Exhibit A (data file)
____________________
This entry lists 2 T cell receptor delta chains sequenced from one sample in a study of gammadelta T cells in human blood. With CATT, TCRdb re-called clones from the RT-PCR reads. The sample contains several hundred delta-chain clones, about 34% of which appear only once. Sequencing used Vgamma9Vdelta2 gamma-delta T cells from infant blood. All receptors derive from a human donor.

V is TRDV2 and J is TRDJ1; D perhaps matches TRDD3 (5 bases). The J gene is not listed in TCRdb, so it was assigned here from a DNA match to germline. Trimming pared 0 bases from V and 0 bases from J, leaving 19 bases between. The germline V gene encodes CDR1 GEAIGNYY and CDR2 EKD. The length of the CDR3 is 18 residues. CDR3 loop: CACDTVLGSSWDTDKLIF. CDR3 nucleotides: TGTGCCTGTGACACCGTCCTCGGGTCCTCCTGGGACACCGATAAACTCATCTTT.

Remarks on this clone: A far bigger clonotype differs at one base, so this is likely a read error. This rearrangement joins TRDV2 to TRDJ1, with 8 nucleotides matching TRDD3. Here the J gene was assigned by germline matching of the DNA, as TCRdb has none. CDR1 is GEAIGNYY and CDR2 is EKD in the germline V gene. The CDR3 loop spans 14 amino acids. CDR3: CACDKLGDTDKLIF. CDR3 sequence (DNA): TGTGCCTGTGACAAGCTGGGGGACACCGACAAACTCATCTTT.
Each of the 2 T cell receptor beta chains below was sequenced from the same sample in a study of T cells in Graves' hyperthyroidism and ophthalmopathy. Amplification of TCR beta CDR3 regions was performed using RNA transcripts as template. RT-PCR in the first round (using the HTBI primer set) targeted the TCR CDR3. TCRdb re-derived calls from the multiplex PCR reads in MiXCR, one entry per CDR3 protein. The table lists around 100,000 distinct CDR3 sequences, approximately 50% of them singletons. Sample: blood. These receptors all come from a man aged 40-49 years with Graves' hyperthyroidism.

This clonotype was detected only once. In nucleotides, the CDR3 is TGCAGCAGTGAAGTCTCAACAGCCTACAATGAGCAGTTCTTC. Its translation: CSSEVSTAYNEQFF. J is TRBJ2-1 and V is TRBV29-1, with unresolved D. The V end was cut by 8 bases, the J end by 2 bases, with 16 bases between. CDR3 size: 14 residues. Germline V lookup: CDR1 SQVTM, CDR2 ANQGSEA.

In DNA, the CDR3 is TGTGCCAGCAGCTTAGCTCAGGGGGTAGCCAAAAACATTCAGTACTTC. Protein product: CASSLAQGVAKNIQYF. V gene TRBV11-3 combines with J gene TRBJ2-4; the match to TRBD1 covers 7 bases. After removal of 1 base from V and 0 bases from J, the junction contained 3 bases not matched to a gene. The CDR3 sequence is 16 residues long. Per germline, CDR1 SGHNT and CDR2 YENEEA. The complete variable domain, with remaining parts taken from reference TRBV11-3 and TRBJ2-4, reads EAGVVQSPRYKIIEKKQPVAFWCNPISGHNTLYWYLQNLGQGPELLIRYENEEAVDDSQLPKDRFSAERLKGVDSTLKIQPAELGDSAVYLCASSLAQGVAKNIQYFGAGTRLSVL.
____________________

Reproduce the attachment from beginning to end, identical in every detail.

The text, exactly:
This entry lists 2 T cell receptor delta chains sequenced from one sample in a study of gammadelta T cells in human blood. With CATT, TCRdb re-called clones from the RT-PCR reads. The sample contains several hundred delta-chain clones, about 34% of which appear only once. Sequencing used Vgamma9Vdelta2 gamma-delta T cells from infant blood. All receptors derive from a human donor.

V is TRDV2 and J is TRDJ1; D perhaps matches TRDD3 (5 bases). The J gene is not listed in TCRdb, so it was assigned here from a DNA match to germline. Trimming pared 0 bases from V and 0 bases from J, leaving 19 bases between. The germline V gene encodes CDR1 GEAIGNYY and CDR2 EKD. The length of the CDR3 is 18 residues. CDR3 loop: CACDTVLGSSWDTDKLIF. CDR3 nucleotides: TGTGCCTGTGACACCGTCCTCGGGTCCTCCTGGGACACCGATAAACTCATCTTT.

Remarks on this clone: A far bigger clonotype differs at one base, so this is likely a read error. This rearrangement joins TRDV2 to TRDJ1, with 8 nucleotides matching TRDD3. Here the J gene was assigned by germline matching of the DNA, as TCRdb has none. CDR1 is GEAIGNYY and CDR2 is EKD in the germline V gene. The CDR3 loop spans 14 amino acids. CDR3: CACDKLGDTDKLIF. CDR3 sequence (DNA): TGTGCCTGTGACAAGCTGGGGGACACCGACAAACTCATCTTT.
Each of the 2 T cell receptor beta chains below was sequenced from the same sample in a study of T cells in Graves' hyperthyroidism and ophthalmopathy. Amplification of TCR beta CDR3 regions was performed using RNA transcripts as template. RT-PCR in the first round (using the HTBI primer set) targeted the TCR CDR3. TCRdb re-derived calls from the multiplex PCR reads in MiXCR, one entry per CDR3 protein. The table lists around 100,000 distinct CDR3 sequences, approximately 50% of them singletons. Sample: blood. These receptors all come from a man aged 40-49 years with Graves' hyperthyroidism.

This clonotype was detected only once. In nucleotides, the CDR3 is TGCAGCAGTGAAGTCTCAACAGCCTACAATGAGCAGTTCTTC. Its translation: CSSEVSTAYNEQFF. J is TRBJ2-1 and V is TRBV29-1, with unresolved D. The V end was cut by 8 bases, the J end by 2 bases, with 16 bases between. CDR3 size: 14 residues. Germline V lookup: CDR1 SQVTM, CDR2 ANQGSEA.

In DNA, the CDR3 is TGTGCCAGCAGCTTAGCTCAGGGGGTAGCCAAAAACATTCAGTACTTC. Protein product: CASSLAQGVAKNIQYF. V gene TRBV11-3 combines with J gene TRBJ2-4; the match to TRBD1 covers 7 bases. After removal of 1 base from V and 0 bases from J, the junction contained 3 bases not matched to a gene. The CDR3 sequence is 16 residues long. Per germline, CDR1 SGHNT and CDR2 YENEEA. The complete variable domain, with remaining parts taken from reference TRBV11-3 and TRBJ2-4, reads EAGVVQSPRYKIIEKKQPVAFWCNPISGHNTLYWYLQNLGQGPELLIRYENEEAVDDSQLPKDRFSAERLKGVDSTLKIQPAELGDSAVYLCASSLAQGVAKNIQYFGAGTRLSVL.